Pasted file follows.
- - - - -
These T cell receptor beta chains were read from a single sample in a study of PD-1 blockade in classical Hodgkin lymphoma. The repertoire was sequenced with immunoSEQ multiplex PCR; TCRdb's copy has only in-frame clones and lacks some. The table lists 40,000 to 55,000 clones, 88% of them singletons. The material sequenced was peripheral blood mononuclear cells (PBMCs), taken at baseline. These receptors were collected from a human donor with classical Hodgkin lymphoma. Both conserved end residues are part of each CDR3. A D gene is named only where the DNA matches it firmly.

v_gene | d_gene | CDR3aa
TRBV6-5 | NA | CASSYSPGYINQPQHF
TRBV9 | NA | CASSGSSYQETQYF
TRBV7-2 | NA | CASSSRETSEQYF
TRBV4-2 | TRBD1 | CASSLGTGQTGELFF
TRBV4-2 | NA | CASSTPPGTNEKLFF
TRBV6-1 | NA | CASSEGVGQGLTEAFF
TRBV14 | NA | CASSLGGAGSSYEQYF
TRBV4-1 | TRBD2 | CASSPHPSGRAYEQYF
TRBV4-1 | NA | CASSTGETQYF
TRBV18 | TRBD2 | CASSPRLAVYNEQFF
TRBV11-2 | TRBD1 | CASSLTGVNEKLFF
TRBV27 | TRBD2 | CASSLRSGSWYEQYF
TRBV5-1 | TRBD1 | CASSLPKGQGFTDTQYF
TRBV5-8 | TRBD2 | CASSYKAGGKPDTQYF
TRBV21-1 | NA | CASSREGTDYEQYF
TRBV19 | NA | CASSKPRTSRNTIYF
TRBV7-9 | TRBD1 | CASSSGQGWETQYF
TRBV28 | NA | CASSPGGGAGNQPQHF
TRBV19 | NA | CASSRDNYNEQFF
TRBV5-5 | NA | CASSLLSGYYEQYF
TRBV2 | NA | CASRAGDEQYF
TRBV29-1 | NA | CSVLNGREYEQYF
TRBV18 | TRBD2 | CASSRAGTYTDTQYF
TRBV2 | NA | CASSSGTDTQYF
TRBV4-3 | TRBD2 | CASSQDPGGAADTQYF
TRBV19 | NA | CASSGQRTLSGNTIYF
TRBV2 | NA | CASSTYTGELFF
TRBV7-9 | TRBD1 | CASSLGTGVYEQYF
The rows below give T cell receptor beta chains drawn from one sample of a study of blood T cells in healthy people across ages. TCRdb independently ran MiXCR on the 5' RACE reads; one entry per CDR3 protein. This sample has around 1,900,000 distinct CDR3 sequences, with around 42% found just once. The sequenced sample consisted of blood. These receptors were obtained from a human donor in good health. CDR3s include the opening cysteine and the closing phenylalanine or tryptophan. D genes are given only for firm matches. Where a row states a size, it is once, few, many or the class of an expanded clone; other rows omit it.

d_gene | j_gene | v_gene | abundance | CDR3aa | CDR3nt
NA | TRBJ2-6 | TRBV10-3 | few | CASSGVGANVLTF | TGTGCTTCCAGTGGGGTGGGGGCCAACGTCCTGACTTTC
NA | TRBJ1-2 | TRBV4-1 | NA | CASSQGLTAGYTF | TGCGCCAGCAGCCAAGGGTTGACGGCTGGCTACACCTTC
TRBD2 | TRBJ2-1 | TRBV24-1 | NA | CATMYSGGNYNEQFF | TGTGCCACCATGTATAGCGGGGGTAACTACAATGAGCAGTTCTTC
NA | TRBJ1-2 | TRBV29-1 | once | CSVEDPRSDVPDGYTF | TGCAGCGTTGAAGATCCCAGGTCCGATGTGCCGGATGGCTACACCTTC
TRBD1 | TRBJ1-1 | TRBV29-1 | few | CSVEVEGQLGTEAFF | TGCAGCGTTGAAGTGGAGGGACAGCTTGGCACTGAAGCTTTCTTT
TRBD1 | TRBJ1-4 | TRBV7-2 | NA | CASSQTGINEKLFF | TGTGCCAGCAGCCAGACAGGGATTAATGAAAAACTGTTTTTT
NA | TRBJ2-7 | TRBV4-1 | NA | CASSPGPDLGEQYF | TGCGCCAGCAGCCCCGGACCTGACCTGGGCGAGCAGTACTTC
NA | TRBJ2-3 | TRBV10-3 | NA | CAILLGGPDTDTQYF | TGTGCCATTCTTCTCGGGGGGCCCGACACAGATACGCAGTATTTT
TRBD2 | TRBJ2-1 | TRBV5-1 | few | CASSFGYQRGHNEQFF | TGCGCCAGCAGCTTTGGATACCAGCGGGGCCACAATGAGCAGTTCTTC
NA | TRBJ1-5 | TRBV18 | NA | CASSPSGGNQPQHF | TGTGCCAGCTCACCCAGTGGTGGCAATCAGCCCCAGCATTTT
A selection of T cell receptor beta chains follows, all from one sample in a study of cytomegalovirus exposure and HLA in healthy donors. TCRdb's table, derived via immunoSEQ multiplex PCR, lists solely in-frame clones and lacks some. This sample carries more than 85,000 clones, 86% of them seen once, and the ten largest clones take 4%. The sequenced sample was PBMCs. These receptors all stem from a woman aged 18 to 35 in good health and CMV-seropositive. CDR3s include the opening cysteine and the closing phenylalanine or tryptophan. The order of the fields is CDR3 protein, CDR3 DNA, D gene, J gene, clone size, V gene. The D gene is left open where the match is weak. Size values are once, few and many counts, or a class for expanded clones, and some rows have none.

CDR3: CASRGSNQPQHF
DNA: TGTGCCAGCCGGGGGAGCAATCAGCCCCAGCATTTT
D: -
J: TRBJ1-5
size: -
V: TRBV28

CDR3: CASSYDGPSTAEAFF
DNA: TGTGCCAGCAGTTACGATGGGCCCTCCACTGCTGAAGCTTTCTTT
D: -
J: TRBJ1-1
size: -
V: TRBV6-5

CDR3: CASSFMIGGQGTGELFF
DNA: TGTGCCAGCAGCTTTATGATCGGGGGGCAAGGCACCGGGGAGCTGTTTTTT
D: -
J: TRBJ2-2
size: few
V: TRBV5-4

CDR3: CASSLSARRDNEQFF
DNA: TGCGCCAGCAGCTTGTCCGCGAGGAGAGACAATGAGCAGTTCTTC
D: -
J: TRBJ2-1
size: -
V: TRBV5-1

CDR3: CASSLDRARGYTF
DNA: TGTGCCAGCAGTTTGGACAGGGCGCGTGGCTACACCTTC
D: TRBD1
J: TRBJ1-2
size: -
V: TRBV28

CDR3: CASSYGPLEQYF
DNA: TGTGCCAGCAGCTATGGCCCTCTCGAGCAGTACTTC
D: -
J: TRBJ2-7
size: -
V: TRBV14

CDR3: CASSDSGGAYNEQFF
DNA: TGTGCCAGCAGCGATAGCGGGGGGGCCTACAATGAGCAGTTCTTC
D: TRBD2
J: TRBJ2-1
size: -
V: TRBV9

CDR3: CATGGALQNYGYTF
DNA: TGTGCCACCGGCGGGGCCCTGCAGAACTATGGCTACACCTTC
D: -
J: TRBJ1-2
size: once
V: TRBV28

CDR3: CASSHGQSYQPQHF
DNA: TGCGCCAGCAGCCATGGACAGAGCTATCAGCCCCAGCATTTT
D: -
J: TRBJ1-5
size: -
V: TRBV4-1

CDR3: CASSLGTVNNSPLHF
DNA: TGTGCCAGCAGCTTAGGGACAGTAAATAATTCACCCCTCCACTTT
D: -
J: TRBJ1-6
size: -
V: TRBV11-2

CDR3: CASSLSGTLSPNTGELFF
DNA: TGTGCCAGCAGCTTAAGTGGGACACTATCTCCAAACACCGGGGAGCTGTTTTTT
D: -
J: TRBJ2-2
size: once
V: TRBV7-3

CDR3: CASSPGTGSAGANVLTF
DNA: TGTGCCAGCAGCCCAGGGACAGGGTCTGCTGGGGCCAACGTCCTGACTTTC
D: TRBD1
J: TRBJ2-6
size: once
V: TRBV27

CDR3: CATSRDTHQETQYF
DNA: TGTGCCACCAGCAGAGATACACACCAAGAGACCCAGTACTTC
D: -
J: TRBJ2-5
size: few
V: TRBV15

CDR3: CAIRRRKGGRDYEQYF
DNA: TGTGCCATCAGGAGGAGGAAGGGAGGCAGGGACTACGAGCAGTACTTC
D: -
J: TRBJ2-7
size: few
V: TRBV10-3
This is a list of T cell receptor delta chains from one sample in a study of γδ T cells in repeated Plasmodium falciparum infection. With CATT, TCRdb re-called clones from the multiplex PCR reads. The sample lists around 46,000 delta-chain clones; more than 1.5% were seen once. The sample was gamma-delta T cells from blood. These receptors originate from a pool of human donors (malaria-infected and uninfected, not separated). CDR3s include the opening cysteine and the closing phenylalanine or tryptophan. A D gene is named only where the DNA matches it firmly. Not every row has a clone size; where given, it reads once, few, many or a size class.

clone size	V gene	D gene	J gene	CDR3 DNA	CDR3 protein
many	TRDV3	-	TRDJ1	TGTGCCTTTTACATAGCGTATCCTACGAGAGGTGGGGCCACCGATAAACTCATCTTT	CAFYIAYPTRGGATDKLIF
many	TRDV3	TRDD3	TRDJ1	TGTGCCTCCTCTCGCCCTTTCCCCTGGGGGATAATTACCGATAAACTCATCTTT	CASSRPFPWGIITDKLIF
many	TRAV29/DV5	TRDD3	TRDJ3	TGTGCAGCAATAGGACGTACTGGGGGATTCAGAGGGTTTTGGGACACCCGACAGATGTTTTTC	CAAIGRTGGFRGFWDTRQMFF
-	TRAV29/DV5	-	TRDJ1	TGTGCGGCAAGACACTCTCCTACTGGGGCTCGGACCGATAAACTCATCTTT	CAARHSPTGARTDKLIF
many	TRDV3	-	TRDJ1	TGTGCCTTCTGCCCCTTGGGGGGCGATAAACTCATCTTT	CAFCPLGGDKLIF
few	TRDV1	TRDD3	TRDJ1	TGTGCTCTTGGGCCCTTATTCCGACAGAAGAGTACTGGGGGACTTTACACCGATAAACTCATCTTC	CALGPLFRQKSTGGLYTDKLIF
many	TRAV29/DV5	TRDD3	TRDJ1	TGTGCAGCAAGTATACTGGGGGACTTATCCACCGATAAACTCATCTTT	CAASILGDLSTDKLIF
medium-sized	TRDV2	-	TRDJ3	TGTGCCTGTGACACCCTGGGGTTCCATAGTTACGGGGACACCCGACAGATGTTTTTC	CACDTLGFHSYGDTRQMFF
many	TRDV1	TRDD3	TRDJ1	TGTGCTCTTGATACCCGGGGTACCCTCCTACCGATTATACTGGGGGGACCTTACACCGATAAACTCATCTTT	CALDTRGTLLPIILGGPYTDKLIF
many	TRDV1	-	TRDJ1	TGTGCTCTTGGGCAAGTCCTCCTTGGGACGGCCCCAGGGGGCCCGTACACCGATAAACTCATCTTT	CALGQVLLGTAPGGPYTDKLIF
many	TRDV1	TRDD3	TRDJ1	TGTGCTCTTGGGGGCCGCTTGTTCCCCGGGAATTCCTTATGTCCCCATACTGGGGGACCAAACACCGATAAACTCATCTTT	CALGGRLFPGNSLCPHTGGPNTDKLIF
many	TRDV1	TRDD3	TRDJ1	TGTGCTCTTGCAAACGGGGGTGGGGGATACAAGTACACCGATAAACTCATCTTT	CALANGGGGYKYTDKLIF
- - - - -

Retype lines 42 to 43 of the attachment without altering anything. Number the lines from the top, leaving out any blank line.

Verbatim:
NA | TRBJ1-5 | TRBV18 | NA | CASSPSGGNQPQHF | TGTGCCAGCTCACCCAGTGGTGGCAATCAGCCCCAGCATTTT
A selection of T cell receptor beta chains follows, all from one sample in a study of cytomegalovirus exposure and HLA in healthy donors. TCRdb's table, derived via immunoSEQ multiplex PCR, lists solely in-frame clones and lacks some. This sample carries more than 85,000 clones, 86% of them seen once, and the ten largest clones take 4%. The sequenced sample was PBMCs. These receptors all stem from a woman aged 18 to 35 in good health and CMV-seropositive. CDR3s include the opening cysteine and the closing phenylalanine or tryptophan. The order of the fields is CDR3 protein, CDR3 DNA, D gene, J gene, clone size, V gene. The D gene is left open where the match is weak. Size values are once, few and many counts, or a class for expanded clones, and some rows have none.